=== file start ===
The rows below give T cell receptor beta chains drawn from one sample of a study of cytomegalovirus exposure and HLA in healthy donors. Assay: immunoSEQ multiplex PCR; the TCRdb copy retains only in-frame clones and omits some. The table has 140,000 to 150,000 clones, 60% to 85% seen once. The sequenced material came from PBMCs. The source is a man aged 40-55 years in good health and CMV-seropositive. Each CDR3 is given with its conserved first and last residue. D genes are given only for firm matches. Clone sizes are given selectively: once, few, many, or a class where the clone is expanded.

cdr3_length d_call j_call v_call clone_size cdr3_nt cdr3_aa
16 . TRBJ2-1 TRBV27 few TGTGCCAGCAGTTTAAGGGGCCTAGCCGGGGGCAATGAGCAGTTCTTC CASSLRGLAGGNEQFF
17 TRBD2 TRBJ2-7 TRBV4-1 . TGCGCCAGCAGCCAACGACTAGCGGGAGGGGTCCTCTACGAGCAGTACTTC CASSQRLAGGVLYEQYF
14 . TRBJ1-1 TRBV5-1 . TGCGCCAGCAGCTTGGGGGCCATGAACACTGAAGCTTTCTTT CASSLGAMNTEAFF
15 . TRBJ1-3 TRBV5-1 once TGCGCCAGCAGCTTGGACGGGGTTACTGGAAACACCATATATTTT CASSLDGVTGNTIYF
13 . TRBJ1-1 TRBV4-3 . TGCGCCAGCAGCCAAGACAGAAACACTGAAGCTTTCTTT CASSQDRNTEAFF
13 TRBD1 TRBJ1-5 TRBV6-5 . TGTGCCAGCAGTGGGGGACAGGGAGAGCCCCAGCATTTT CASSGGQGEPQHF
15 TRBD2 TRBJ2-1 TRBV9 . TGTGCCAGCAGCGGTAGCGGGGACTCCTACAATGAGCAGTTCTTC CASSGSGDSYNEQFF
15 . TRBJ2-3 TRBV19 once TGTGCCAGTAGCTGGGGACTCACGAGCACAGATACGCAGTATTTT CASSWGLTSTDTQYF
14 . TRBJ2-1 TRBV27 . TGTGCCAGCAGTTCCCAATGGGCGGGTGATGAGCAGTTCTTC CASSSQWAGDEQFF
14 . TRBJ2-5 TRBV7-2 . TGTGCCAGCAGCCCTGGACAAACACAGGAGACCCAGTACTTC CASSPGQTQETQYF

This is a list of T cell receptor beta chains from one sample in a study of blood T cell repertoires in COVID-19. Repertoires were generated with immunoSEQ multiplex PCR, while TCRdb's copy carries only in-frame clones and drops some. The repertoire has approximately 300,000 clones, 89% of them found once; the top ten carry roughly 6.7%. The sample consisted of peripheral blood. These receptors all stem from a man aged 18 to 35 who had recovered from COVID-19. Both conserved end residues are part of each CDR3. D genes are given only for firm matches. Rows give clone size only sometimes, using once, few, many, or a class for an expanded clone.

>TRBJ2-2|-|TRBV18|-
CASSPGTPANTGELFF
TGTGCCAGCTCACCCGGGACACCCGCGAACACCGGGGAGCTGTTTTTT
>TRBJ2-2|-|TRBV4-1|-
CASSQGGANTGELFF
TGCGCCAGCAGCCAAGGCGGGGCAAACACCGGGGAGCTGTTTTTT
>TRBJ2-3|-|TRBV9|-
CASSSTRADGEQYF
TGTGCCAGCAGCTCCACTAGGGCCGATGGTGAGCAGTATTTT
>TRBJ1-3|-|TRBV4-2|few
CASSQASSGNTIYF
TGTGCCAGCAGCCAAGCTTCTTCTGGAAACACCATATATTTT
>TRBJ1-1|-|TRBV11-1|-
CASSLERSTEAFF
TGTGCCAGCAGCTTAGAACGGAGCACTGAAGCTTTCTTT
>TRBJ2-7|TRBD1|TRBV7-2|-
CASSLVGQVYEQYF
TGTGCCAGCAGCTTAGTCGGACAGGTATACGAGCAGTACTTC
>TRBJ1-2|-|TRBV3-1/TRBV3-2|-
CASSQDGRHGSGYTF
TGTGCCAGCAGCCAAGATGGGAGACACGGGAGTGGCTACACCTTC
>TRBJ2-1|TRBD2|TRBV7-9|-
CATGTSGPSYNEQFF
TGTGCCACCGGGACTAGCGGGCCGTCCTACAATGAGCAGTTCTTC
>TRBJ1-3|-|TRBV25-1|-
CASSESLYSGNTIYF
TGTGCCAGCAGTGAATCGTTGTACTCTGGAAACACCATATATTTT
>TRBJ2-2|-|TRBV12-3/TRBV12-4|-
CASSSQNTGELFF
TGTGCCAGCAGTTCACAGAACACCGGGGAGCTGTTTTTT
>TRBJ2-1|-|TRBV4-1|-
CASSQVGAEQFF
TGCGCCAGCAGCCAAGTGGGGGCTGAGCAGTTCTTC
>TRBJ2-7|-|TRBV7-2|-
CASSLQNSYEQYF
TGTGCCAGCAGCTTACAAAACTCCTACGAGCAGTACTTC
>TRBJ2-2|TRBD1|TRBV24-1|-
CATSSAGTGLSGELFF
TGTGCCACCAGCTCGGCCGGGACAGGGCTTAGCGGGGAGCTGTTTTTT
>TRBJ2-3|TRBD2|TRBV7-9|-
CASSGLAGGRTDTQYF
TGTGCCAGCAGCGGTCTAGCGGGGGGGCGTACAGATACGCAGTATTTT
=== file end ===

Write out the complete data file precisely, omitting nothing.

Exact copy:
The rows below give T cell receptor beta chains drawn from one sample of a study of cytomegalovirus exposure and HLA in healthy donors. Assay: immunoSEQ multiplex PCR; the TCRdb copy retains only in-frame clones and omits some. The table has 140,000 to 150,000 clones, 60% to 85% seen once. The sequenced material came from PBMCs. The source is a man aged 40-55 years in good health and CMV-seropositive. Each CDR3 is given with its conserved first and last residue. D genes are given only for firm matches. Clone sizes are given selectively: once, few, many, or a class where the clone is expanded.

cdr3_length d_call j_call v_call clone_size cdr3_nt cdr3_aa
16 . TRBJ2-1 TRBV27 few TGTGCCAGCAGTTTAAGGGGCCTAGCCGGGGGCAATGAGCAGTTCTTC CASSLRGLAGGNEQFF
17 TRBD2 TRBJ2-7 TRBV4-1 . TGCGCCAGCAGCCAACGACTAGCGGGAGGGGTCCTCTACGAGCAGTACTTC CASSQRLAGGVLYEQYF
14 . TRBJ1-1 TRBV5-1 . TGCGCCAGCAGCTTGGGGGCCATGAACACTGAAGCTTTCTTT CASSLGAMNTEAFF
15 . TRBJ1-3 TRBV5-1 once TGCGCCAGCAGCTTGGACGGGGTTACTGGAAACACCATATATTTT CASSLDGVTGNTIYF
13 . TRBJ1-1 TRBV4-3 . TGCGCCAGCAGCCAAGACAGAAACACTGAAGCTTTCTTT CASSQDRNTEAFF
13 TRBD1 TRBJ1-5 TRBV6-5 . TGTGCCAGCAGTGGGGGACAGGGAGAGCCCCAGCATTTT CASSGGQGEPQHF
15 TRBD2 TRBJ2-1 TRBV9 . TGTGCCAGCAGCGGTAGCGGGGACTCCTACAATGAGCAGTTCTTC CASSGSGDSYNEQFF
15 . TRBJ2-3 TRBV19 once TGTGCCAGTAGCTGGGGACTCACGAGCACAGATACGCAGTATTTT CASSWGLTSTDTQYF
14 . TRBJ2-1 TRBV27 . TGTGCCAGCAGTTCCCAATGGGCGGGTGATGAGCAGTTCTTC CASSSQWAGDEQFF
14 . TRBJ2-5 TRBV7-2 . TGTGCCAGCAGCCCTGGACAAACACAGGAGACCCAGTACTTC CASSPGQTQETQYF

This is a list of T cell receptor beta chains from one sample in a study of blood T cell repertoires in COVID-19. Repertoires were generated with immunoSEQ multiplex PCR, while TCRdb's copy carries only in-frame clones and drops some. The repertoire has approximately 300,000 clones, 89% of them found once; the top ten carry roughly 6.7%. The sample consisted of peripheral blood. These receptors all stem from a man aged 18 to 35 who had recovered from COVID-19. Both conserved end residues are part of each CDR3. D genes are given only for firm matches. Rows give clone size only sometimes, using once, few, many, or a class for an expanded clone.

>TRBJ2-2|-|TRBV18|-
CASSPGTPANTGELFF
TGTGCCAGCTCACCCGGGACACCCGCGAACACCGGGGAGCTGTTTTTT
>TRBJ2-2|-|TRBV4-1|-
CASSQGGANTGELFF
TGCGCCAGCAGCCAAGGCGGGGCAAACACCGGGGAGCTGTTTTTT
>TRBJ2-3|-|TRBV9|-
CASSSTRADGEQYF
TGTGCCAGCAGCTCCACTAGGGCCGATGGTGAGCAGTATTTT
>TRBJ1-3|-|TRBV4-2|few
CASSQASSGNTIYF
TGTGCCAGCAGCCAAGCTTCTTCTGGAAACACCATATATTTT
>TRBJ1-1|-|TRBV11-1|-
CASSLERSTEAFF
TGTGCCAGCAGCTTAGAACGGAGCACTGAAGCTTTCTTT
>TRBJ2-7|TRBD1|TRBV7-2|-
CASSLVGQVYEQYF
TGTGCCAGCAGCTTAGTCGGACAGGTATACGAGCAGTACTTC
>TRBJ1-2|-|TRBV3-1/TRBV3-2|-
CASSQDGRHGSGYTF
TGTGCCAGCAGCCAAGATGGGAGACACGGGAGTGGCTACACCTTC
>TRBJ2-1|TRBD2|TRBV7-9|-
CATGTSGPSYNEQFF
TGTGCCACCGGGACTAGCGGGCCGTCCTACAATGAGCAGTTCTTC
>TRBJ1-3|-|TRBV25-1|-
CASSESLYSGNTIYF
TGTGCCAGCAGTGAATCGTTGTACTCTGGAAACACCATATATTTT
>TRBJ2-2|-|TRBV12-3/TRBV12-4|-
CASSSQNTGELFF
TGTGCCAGCAGTTCACAGAACACCGGGGAGCTGTTTTTT
>TRBJ2-1|-|TRBV4-1|-
CASSQVGAEQFF
TGCGCCAGCAGCCAAGTGGGGGCTGAGCAGTTCTTC
>TRBJ2-7|-|TRBV7-2|-
CASSLQNSYEQYF
TGTGCCAGCAGCTTACAAAACTCCTACGAGCAGTACTTC
>TRBJ2-2|TRBD1|TRBV24-1|-
CATSSAGTGLSGELFF
TGTGCCACCAGCTCGGCCGGGACAGGGCTTAGCGGGGAGCTGTTTTTT
>TRBJ2-3|TRBD2|TRBV7-9|-
CASSGLAGGRTDTQYF
TGTGCCAGCAGCGGTCTAGCGGGGGGGCGTACAGATACGCAGTATTTT